• (+1) Thanks Gary. I was too lazy to figure out the asymptotics when I posted my answer. Commented Aug 13, 2021 at 20:41
• @TheSimpliFire Thanks. I simplified the coefficients and improved on the presentation. It seems that $2n/\pi$ is the natural large variable.
– Gary
Commented Aug 13, 2021 at 21:01
• (+1). Great answer ! Thanks :-) Commented Aug 14, 2021 at 1:13

Starting with the infinite series representation $$\csc(x)=\frac 1 x+\sum_{p=1}^\infty (-1)^p\,\frac{ 2^{2 p}\, B_{2 p}\left(\frac{1}{2}\right) }{(2 p)!} x^{2p-1}$$ let $$x=\frac k n \pi$$ to make $$\csc \left(\frac{\pi k}{n}\right)=\frac{n}{\pi k}+\sum_{p=1}^\infty (-1)^p\,\frac{2^{2p}\,\pi ^{2 p-1} B_{2 p}\left(\frac{1}{2}\right) }{n^{2p-1}(2 p)!}\,k^{2 p-1}$$ The first summation does not make any problem $$\sum_{k=1}^{n-1}\frac{n}{\pi k}=\frac{n}{\pi } H_{n-1}$$ $$\sum_{k=1}^{n-1}\csc \left(\frac{\pi k}{n}\right)=\frac{n}{\pi } H_{n-1}+S_n$$ These $$S_n$$ seem to be complicated and I did not find any reasonable approximation.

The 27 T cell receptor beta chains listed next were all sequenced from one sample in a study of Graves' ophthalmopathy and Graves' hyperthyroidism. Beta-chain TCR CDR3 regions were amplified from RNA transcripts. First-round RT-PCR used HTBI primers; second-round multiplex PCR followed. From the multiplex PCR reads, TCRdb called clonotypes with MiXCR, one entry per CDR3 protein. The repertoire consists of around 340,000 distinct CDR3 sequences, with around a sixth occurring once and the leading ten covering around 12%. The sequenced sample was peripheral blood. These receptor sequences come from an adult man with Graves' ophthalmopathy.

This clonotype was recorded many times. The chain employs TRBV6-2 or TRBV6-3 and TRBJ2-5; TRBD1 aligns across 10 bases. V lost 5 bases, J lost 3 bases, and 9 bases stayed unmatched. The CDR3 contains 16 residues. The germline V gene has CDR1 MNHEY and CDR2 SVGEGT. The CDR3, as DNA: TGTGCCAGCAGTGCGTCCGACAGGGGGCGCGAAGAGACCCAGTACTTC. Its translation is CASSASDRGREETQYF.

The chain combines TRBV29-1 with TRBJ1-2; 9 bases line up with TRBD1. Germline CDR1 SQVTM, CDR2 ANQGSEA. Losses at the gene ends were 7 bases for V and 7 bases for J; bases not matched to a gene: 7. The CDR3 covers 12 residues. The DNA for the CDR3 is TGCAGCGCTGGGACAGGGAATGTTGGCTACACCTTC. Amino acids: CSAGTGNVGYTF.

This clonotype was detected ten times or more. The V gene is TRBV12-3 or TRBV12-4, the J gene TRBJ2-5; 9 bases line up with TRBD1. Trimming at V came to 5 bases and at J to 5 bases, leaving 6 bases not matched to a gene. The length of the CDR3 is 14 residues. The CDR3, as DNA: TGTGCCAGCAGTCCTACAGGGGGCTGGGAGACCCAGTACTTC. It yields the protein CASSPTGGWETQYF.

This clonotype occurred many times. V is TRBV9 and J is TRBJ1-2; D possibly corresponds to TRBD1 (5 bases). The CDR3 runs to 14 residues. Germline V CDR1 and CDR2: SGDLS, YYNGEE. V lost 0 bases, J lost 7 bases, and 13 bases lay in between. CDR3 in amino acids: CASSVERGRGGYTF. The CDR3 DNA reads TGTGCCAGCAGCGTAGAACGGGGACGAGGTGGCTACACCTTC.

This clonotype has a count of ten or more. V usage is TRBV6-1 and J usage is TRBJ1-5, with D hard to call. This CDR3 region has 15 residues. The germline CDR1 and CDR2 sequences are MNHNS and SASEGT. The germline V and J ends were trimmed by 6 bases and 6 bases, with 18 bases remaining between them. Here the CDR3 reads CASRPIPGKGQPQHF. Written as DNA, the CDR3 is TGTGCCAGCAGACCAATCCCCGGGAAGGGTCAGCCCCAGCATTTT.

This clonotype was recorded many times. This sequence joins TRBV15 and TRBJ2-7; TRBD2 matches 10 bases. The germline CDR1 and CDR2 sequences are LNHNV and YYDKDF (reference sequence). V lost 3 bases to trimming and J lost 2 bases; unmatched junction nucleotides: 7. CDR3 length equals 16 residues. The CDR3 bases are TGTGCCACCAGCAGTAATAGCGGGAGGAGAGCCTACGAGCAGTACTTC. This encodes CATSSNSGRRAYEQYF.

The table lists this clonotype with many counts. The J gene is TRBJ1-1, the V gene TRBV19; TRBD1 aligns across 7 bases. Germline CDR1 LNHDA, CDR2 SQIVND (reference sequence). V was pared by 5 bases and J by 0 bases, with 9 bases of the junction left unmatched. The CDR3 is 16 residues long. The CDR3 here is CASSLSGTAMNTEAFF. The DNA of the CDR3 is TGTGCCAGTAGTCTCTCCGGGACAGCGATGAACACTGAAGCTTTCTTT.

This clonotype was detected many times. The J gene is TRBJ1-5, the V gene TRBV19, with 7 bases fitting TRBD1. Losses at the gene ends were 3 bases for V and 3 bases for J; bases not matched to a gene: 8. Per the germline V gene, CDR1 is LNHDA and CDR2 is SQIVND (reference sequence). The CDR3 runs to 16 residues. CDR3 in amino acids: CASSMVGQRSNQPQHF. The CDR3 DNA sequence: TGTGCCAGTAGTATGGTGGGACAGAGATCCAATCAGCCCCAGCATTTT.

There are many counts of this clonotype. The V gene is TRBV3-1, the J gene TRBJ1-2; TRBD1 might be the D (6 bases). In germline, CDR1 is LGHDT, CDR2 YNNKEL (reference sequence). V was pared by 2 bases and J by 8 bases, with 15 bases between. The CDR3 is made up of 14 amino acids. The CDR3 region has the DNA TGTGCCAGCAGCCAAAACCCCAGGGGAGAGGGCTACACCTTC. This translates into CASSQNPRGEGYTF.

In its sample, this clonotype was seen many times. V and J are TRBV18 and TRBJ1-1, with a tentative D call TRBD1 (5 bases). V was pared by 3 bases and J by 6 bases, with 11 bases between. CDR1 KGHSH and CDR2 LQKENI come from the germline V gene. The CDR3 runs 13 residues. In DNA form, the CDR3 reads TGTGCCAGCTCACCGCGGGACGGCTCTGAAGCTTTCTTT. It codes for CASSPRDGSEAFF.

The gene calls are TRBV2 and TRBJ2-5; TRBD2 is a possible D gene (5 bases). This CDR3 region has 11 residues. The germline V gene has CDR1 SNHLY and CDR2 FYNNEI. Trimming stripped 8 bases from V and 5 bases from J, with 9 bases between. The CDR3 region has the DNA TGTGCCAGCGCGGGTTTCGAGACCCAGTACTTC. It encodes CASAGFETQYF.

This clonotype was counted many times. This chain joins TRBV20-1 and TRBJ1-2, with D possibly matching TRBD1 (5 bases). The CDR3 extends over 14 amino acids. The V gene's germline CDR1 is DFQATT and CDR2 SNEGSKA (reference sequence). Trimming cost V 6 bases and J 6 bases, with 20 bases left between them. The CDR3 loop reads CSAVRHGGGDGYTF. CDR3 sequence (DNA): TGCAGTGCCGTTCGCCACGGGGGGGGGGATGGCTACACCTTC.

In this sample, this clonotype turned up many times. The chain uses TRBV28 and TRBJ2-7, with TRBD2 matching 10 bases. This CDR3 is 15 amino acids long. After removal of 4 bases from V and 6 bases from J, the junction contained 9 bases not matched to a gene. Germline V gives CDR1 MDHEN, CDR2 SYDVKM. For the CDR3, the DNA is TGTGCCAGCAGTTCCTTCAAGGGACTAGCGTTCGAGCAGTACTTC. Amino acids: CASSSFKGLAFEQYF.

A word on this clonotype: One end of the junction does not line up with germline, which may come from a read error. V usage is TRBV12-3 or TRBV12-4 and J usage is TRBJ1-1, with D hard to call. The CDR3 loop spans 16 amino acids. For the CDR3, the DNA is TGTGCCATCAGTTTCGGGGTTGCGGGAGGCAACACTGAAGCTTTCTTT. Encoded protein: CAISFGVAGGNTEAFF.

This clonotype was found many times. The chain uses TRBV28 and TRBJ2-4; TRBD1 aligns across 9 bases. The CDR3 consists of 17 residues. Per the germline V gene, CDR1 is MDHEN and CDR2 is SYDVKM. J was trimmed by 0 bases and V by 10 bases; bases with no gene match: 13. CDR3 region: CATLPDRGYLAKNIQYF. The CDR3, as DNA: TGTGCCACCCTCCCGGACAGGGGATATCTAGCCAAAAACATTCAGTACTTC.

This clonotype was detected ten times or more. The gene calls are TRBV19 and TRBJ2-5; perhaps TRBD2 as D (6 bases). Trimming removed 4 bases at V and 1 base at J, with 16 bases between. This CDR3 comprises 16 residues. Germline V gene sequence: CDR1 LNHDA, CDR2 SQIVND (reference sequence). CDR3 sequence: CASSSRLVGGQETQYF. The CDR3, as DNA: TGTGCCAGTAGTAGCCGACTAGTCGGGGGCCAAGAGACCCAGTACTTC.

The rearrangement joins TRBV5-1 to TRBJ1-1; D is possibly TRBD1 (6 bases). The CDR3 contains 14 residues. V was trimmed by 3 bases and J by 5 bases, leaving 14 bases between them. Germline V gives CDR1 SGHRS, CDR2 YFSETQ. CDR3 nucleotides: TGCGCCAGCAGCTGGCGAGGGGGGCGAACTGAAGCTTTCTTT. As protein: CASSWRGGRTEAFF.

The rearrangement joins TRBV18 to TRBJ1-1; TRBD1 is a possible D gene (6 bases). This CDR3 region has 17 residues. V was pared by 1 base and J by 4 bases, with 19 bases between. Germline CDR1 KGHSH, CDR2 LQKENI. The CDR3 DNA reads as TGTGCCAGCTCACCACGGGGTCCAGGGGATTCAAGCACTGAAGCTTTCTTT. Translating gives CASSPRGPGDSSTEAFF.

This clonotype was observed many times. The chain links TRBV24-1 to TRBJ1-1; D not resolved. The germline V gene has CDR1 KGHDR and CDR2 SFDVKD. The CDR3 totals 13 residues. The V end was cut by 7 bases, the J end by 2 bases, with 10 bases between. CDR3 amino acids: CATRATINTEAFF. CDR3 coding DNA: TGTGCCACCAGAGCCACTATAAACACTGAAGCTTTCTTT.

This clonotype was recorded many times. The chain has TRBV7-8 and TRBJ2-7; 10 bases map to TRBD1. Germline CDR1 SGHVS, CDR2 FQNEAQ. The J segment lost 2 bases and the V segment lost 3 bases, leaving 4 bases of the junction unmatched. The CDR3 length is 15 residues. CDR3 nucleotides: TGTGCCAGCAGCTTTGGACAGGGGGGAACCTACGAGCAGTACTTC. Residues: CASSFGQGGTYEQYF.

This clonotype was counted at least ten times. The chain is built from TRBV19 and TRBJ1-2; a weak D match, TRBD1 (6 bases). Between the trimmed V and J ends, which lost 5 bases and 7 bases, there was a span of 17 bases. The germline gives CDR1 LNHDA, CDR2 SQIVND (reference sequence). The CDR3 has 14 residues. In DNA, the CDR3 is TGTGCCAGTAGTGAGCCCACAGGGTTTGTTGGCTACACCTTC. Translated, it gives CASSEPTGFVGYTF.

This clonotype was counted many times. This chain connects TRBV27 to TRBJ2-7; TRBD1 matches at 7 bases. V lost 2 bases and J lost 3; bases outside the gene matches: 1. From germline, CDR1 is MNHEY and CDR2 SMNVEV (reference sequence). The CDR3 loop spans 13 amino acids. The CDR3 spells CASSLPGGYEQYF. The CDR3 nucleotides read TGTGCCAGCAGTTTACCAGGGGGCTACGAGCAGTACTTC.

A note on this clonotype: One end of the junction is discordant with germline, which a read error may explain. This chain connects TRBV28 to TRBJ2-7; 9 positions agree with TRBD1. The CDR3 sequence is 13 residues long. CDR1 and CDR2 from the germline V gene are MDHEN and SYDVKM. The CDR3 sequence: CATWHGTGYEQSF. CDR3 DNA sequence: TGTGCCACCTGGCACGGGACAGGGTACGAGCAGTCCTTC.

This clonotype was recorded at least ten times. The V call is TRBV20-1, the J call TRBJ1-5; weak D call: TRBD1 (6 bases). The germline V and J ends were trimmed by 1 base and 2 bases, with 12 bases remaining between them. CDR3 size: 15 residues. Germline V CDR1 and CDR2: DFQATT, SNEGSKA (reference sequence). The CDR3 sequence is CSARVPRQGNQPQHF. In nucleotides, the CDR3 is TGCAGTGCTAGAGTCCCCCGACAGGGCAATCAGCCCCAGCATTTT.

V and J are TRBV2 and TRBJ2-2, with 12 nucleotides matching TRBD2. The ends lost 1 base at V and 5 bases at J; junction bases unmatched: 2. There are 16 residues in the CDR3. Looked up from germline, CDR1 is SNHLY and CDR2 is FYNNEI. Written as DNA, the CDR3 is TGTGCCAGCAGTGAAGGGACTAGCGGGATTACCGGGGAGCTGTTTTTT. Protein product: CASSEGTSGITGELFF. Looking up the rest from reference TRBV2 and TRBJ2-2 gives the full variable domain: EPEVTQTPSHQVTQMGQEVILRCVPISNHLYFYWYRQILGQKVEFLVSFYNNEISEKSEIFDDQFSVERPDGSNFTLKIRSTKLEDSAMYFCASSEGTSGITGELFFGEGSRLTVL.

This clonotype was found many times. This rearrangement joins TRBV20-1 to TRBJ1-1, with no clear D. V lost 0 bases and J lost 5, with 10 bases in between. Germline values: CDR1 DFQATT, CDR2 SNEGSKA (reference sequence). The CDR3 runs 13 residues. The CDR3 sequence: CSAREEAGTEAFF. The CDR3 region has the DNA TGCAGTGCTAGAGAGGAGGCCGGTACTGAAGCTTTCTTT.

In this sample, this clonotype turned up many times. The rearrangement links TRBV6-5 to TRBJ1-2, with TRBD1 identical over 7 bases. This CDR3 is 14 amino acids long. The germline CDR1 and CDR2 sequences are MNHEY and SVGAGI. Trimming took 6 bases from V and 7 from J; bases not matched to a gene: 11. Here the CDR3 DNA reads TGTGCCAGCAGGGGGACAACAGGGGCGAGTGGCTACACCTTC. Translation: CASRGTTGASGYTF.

At this point, I give up hoping that some users could continue.

What we can notice is that the sum is "not very far" from the integral $$I_n=\int_{1}^{n-1} \csc \left(\frac{\pi k}{n}\right)\,dk=\frac {2}\pi\,n\,\log \Big[\cot \left(\frac{\pi }{2 n}\right)\Big]$$ the asymptotics of which being $$I_n=\frac{2 n \log \left(\frac{2 n}{\pi }\right)}{\pi }-\frac{\pi }{6 n}+O\left(\frac{1}{n^3}\right)$$ So, to provide some results, for $$1 \leq n \leq 500$$, I pefromed some data anlysis.

What I found is that a model such $$\sum_{k=1}^{n-1}\csc \left(\frac{\pi k}{n}\right)=\frac{2 n \log \left(\frac{2 n}{\pi }\right)}{\pi }+ an$$ could be quite good.

Adjusted, $$a=0.3674659$$ $$(\sigma_a=7.33\times 10^{-7})$$ and making it rational, the proposed model is $$\sum_{k=1}^{n-1}\csc \left(\frac{\pi k}{n}\right)\sim\frac{2 n \log \left(\frac{2 n}{\pi }\right)}{\pi }+ \frac{445}{1211}n+ O\left(\frac{1}{n}\right)$$

Just a few results $$\left( \begin{array}{ccc} n & \text{approximation} & \text{exact} \\ 50 & 128.5224811 & 128.5208358 \\ 100 & 301.1720822 & 301.1714095 \\ 150 & 490.4771890 & 490.4769072 \\ 200 & 690.5984044 & 690.5983681 \\ 250 & 898.7624047 & 898.7625556 \\ 300 & 1113.335738 & 1113.336047 \\ 350 & 1333.239074 & 1333.239525 \\ 400 & 1557.705289 & 1557.705871 \\ 450 & 1786.160804 & 1786.161510 \\ 500 & 2018.160409 & 2018.161235 \end{array} \right)$$

• The explicit value of your $a$ should be $2\gamma/\pi=0.3674669\ldots$. See my answer.
– Gary
Commented Aug 13, 2021 at 20:20